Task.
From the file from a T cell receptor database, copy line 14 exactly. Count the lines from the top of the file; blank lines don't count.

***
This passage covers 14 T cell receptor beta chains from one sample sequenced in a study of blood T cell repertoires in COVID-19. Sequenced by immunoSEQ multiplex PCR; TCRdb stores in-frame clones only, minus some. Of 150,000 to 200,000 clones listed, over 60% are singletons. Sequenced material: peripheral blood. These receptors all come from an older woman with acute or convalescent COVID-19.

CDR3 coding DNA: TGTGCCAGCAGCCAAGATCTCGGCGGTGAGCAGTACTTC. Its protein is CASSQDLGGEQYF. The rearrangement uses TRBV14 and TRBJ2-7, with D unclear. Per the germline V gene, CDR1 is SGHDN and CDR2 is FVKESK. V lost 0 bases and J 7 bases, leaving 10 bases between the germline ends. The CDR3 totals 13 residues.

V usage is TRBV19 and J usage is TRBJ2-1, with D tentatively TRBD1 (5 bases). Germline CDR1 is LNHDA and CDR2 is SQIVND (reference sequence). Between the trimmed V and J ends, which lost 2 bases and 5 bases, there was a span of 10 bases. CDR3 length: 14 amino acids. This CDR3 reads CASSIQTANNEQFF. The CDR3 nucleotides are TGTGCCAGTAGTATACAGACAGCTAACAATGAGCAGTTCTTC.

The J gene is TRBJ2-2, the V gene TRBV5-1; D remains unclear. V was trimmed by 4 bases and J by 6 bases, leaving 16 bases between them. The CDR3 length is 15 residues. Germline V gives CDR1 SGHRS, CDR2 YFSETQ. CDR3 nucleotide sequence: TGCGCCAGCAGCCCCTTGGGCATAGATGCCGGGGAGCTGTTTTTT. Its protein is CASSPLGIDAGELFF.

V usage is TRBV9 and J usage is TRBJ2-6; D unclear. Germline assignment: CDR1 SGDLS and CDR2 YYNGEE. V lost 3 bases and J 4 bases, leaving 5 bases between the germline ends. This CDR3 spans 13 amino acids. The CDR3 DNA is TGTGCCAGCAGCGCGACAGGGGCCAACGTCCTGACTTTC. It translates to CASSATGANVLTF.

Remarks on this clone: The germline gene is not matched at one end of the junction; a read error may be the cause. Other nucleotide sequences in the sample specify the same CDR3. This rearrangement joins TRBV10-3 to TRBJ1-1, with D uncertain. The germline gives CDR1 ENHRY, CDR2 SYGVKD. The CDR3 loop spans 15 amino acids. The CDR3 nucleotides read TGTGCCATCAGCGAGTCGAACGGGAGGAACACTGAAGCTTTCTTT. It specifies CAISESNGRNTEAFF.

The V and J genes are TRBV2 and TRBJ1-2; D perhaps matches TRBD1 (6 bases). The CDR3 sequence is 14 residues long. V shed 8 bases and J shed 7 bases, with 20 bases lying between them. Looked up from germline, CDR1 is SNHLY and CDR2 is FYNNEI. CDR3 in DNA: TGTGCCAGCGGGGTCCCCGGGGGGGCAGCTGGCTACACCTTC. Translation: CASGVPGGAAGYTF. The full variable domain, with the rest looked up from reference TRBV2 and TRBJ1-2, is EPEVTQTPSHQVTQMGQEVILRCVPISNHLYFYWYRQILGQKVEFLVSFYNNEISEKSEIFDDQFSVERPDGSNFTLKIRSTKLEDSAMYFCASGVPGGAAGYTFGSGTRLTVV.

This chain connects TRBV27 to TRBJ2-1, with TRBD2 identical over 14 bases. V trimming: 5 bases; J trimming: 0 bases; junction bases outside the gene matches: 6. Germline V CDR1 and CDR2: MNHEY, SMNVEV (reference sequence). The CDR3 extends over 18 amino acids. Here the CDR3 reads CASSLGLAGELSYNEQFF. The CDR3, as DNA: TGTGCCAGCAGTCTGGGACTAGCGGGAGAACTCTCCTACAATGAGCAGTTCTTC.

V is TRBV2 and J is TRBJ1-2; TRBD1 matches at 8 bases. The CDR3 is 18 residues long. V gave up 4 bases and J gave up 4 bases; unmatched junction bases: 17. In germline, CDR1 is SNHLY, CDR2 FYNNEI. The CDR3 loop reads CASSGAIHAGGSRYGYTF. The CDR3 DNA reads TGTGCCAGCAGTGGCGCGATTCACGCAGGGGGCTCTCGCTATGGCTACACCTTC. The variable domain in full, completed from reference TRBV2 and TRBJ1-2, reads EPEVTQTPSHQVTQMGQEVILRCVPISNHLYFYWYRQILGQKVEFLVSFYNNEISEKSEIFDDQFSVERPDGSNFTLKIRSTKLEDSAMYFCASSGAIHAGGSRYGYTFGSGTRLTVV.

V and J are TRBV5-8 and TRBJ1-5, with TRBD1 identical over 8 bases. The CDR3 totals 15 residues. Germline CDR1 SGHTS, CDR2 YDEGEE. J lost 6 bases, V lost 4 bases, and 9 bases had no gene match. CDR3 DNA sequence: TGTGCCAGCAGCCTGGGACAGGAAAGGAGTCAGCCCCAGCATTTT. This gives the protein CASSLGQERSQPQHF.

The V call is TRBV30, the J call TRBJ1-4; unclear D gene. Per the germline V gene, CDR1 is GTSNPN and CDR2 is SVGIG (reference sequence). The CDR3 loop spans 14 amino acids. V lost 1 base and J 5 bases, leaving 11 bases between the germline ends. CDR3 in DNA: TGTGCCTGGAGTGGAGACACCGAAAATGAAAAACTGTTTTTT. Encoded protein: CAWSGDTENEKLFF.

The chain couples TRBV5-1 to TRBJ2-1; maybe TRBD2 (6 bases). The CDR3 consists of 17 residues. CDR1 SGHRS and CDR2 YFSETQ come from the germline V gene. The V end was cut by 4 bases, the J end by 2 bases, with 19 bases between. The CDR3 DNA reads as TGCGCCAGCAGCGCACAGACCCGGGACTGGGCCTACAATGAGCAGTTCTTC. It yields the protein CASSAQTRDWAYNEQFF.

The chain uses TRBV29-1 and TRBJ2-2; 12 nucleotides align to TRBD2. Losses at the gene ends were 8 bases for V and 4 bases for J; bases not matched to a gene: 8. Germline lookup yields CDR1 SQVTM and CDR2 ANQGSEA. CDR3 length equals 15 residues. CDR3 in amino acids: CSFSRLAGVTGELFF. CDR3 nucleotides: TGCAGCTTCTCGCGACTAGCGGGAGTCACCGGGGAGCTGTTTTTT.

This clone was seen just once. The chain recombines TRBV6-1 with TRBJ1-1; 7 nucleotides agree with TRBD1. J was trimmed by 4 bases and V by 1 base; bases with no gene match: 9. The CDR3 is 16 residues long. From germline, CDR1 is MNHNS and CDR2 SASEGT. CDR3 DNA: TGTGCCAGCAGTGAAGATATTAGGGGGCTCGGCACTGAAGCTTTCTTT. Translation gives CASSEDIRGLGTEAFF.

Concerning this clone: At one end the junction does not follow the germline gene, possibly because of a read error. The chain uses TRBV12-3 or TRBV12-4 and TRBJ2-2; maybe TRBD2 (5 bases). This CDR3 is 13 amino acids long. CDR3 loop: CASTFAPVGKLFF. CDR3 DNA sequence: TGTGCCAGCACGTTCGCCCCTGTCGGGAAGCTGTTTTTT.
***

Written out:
This clone was seen just once. The chain recombines TRBV6-1 with TRBJ1-1; 7 nucleotides agree with TRBD1. J was trimmed by 4 bases and V by 1 base; bases with no gene match: 9. The CDR3 is 16 residues long. From germline, CDR1 is MNHNS and CDR2 SASEGT. CDR3 DNA: TGTGCCAGCAGTGAAGATATTAGGGGGCTCGGCACTGAAGCTTTCTTT. Translation gives CASSEDIRGLGTEAFF.